In early December of last year, I applied to the JET Programme, a program sponsored by the Council of Local Authorities for International Relations, a Japanese governmental organization. CLAIR places native speakers of English in private and public schools throughout Japan to promote English language skills and cultural exchange and understanding. Unfortunately, after going through the second longest and most arduous application process of my life (Las Vegas Metro Police being the first), I didn’t get an interview.

I was horribly disappointed but not totally surprised, as each year they get many times the applicants as positions they need to fill. To make it even more competitive, the application deadline was a month or two after Japan’s biggest private English language school, Nova, went bankrupt, so thousands of experienced, native English teachers, already in Japan, found themselves applying for work at about the same time.

I found out in late January they weren’t going to interview me, so I struck out on my own. I started by earning my TEFL certification in early February in one rather intense weekend from i-to-i International, a British firm that offers accredited TEFL courses in six English-speaking countries. With cert in hand, I started applying to private English language schools in Japan. I posted my newly-revamped résumé on job boards, applied for individual positions, and read as many forums and blogs and tips as I could.

One of the things I was looking for was a company that provided a good amount of support for incoming teachers. For instance, I would rather someone who knows the area find an apartment for me, so I paid extra attention to the job postings that spoke a few lines about the assistance they provide to incoming teachers. I found that in the company that ended up hiring me, American Language School. They provide a week of training on their particular way of lesson planning, separating students into grade levels, and how to use and integrate the different textbooks, workbooks, and supporting teaching materials that the school uses. After that, incoming teachers shadow the teacher they’ll be replacing for one more week, then they’re on their own.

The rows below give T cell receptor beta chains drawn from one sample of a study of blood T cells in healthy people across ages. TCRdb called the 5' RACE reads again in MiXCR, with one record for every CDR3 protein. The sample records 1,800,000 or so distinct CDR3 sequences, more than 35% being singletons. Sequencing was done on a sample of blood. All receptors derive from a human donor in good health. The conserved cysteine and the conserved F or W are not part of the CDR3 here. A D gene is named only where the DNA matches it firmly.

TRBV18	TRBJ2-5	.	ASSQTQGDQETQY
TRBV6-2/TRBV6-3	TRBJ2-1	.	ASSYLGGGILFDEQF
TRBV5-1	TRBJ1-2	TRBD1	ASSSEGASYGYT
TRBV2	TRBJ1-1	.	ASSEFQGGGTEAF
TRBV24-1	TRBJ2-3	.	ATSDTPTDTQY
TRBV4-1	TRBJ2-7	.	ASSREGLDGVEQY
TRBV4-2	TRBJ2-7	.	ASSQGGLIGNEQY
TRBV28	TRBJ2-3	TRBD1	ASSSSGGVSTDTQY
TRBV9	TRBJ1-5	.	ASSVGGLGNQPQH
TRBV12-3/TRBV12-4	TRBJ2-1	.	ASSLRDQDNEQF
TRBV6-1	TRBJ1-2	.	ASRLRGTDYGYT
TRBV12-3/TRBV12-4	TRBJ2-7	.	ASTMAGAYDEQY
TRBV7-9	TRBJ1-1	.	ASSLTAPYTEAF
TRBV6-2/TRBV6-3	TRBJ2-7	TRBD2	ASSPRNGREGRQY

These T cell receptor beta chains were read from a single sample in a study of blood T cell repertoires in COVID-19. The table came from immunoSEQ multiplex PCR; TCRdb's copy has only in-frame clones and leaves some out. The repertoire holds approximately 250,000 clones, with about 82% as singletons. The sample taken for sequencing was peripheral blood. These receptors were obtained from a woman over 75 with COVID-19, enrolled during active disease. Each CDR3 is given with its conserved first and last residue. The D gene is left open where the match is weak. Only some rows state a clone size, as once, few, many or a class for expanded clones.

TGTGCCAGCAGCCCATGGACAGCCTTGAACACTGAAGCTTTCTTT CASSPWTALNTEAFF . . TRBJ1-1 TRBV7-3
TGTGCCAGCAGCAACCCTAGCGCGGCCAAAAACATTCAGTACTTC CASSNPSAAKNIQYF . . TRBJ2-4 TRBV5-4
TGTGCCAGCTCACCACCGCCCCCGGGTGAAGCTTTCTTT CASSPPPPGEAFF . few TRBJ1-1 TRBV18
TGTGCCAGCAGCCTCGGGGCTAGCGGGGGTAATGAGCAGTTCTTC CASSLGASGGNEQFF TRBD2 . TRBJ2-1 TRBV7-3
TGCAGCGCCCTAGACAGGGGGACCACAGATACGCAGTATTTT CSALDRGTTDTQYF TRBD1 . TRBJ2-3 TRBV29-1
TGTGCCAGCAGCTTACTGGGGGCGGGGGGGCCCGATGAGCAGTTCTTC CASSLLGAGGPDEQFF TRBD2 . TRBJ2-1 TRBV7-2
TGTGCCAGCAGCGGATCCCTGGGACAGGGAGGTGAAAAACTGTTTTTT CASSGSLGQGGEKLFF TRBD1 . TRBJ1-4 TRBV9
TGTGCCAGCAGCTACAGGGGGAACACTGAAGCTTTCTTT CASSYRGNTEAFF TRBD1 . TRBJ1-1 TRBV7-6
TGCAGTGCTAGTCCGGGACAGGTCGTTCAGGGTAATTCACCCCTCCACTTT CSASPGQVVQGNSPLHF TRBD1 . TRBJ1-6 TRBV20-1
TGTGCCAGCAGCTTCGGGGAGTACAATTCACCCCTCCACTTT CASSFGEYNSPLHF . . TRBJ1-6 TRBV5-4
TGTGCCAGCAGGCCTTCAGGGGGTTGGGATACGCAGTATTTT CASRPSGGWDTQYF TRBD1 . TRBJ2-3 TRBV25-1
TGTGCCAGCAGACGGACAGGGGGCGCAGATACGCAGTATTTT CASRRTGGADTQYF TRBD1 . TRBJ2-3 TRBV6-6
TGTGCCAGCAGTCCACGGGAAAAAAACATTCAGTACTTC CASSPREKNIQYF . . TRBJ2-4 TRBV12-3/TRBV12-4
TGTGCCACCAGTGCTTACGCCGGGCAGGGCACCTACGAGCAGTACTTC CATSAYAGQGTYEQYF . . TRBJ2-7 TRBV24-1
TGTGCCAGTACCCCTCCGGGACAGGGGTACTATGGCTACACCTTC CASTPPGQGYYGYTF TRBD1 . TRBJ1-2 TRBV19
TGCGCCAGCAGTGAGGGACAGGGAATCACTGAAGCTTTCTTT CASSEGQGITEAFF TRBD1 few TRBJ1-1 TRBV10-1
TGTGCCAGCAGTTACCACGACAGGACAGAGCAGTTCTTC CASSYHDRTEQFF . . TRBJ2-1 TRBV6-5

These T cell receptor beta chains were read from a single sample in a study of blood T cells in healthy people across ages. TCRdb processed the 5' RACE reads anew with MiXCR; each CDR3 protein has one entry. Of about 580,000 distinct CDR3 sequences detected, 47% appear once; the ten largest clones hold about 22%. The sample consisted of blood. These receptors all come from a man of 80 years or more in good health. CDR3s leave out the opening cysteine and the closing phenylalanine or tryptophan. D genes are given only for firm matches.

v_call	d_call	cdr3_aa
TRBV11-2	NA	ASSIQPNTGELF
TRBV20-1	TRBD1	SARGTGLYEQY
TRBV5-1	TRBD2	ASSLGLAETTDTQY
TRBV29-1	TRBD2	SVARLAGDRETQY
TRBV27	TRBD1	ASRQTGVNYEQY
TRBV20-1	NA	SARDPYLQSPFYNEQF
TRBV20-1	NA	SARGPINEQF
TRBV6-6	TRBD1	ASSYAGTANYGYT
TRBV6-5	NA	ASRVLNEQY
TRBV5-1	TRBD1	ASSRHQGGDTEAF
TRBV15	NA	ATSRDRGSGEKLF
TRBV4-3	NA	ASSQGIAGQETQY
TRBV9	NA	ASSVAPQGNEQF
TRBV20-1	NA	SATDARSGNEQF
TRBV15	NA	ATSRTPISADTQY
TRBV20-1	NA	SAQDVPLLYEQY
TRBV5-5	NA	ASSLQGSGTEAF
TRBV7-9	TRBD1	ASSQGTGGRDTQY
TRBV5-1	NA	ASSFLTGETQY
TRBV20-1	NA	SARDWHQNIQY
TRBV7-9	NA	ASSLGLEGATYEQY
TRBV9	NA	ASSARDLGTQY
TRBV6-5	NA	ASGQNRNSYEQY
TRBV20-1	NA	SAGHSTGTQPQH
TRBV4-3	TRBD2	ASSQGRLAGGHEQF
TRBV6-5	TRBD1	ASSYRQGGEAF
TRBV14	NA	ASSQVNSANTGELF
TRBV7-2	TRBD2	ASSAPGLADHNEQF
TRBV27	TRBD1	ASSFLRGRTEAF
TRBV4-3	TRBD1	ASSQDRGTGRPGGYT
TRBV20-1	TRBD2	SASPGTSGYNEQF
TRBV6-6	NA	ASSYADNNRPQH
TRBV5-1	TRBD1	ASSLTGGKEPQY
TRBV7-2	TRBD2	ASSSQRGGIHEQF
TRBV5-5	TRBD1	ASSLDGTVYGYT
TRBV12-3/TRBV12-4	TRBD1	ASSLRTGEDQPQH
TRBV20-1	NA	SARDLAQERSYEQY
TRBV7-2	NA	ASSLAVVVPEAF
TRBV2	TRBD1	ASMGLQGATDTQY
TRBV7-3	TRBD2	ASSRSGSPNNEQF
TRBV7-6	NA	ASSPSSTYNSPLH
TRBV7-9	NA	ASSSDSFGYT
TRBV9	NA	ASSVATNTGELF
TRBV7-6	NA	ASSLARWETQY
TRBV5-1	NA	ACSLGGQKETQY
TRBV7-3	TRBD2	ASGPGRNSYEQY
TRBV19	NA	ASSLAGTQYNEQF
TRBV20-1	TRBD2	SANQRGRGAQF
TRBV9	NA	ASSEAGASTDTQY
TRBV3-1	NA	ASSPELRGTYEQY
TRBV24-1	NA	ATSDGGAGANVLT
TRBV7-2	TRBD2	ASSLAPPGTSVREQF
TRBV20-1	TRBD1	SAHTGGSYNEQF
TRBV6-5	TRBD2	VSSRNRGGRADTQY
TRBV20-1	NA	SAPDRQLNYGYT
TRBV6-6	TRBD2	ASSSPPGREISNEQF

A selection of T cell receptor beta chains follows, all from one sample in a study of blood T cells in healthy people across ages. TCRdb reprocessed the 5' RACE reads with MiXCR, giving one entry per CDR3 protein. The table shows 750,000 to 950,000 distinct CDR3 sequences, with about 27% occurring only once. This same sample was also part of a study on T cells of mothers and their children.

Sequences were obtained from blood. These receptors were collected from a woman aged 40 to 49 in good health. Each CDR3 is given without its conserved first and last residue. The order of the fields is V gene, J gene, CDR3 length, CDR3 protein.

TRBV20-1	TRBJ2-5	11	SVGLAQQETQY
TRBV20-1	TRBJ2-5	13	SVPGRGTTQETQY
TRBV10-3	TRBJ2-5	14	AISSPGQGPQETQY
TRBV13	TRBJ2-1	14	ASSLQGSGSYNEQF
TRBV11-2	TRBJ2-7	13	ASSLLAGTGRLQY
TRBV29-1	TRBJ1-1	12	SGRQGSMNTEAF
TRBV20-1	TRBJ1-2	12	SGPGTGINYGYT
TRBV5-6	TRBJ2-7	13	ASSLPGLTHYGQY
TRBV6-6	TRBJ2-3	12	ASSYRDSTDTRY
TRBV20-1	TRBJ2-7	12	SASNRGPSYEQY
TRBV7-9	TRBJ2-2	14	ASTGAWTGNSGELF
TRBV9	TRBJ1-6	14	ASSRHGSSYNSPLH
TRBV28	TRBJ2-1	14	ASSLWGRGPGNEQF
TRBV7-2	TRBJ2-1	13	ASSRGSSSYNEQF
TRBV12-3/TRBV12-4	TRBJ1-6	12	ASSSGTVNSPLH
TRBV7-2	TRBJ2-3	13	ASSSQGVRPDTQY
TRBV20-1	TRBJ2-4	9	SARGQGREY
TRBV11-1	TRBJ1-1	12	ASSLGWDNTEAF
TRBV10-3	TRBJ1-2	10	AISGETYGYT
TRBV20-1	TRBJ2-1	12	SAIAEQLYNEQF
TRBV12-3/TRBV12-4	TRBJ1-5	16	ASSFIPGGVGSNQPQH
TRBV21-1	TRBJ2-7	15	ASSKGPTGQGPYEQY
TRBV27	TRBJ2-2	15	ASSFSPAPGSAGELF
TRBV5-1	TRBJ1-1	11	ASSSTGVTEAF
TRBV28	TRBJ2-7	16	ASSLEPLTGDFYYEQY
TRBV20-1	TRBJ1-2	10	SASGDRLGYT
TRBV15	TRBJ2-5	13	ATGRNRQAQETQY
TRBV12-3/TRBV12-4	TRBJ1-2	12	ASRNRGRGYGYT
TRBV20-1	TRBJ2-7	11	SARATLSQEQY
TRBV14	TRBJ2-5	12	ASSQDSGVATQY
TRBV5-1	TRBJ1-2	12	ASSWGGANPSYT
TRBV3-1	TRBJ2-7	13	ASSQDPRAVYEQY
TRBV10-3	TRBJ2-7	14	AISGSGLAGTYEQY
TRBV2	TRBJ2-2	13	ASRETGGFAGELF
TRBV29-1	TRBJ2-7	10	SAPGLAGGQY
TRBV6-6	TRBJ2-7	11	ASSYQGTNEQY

I was excited when they offered me a second interview, and absolutely ecstatic when they offered me a job last Thursday, March 27th. The only caveat was that I needed to be in Japan on Tuesday, April 8th. Yes, that’s only a week and a half of notice to move across the Pacific ocean. So now I’m feverishly packing my house.

I’m really not that worried about teaching. I know I’ll do fine once I’m over there. I have a reasonably strong grasp of the English language, and I’ve taught plenty of classes with absolutely no supporting materials, so I think I’ll do fine with whatever they provide.

The position they gave me is the one I requested in my initial application, in Matsuyama. Matsuyama is a city about half the size of Las Vegas, and sits on the northwestern part of Shikoku island just across a channel from Hiroshima (kind of near Bunny Island, actually). My company-subsidized apartment is a five minute walk from the school, and I’ll be taking it over from the outgoing teacher, a New Yorker named Erin. The initial contract is a one year commitment, extensible in six month increments. I’m not sure how long I’ll ultimately be there, but it’ll be at least a year.

I just learned last night that I will be the only teacher at the school. Not the only American teacher or the only foreign teacher even, but the only teacher, period. I’ll have 25 hours of classroom instruction time per week, interspersed with prep time and paperwork time. Erin mentioned that the setup at this school afforded him a remarkable amount of freedom to teach how he saw fit, which is good in that I won’t have someone constantly telling me how they would rather do things, but a little unsettling in that I won’t really have much direction, or the experience to draw on to formulate my own teaching methods in the first place.

At the moment though, I’m more concerned with getting my crap in boxes and getting it to my mom’s house with my dog, car, and grand piano, so I can get my house rented. It’ll be a fun week, I tell you. In fact, I’ll be getting back to it right now. 🙂

Leave a Reply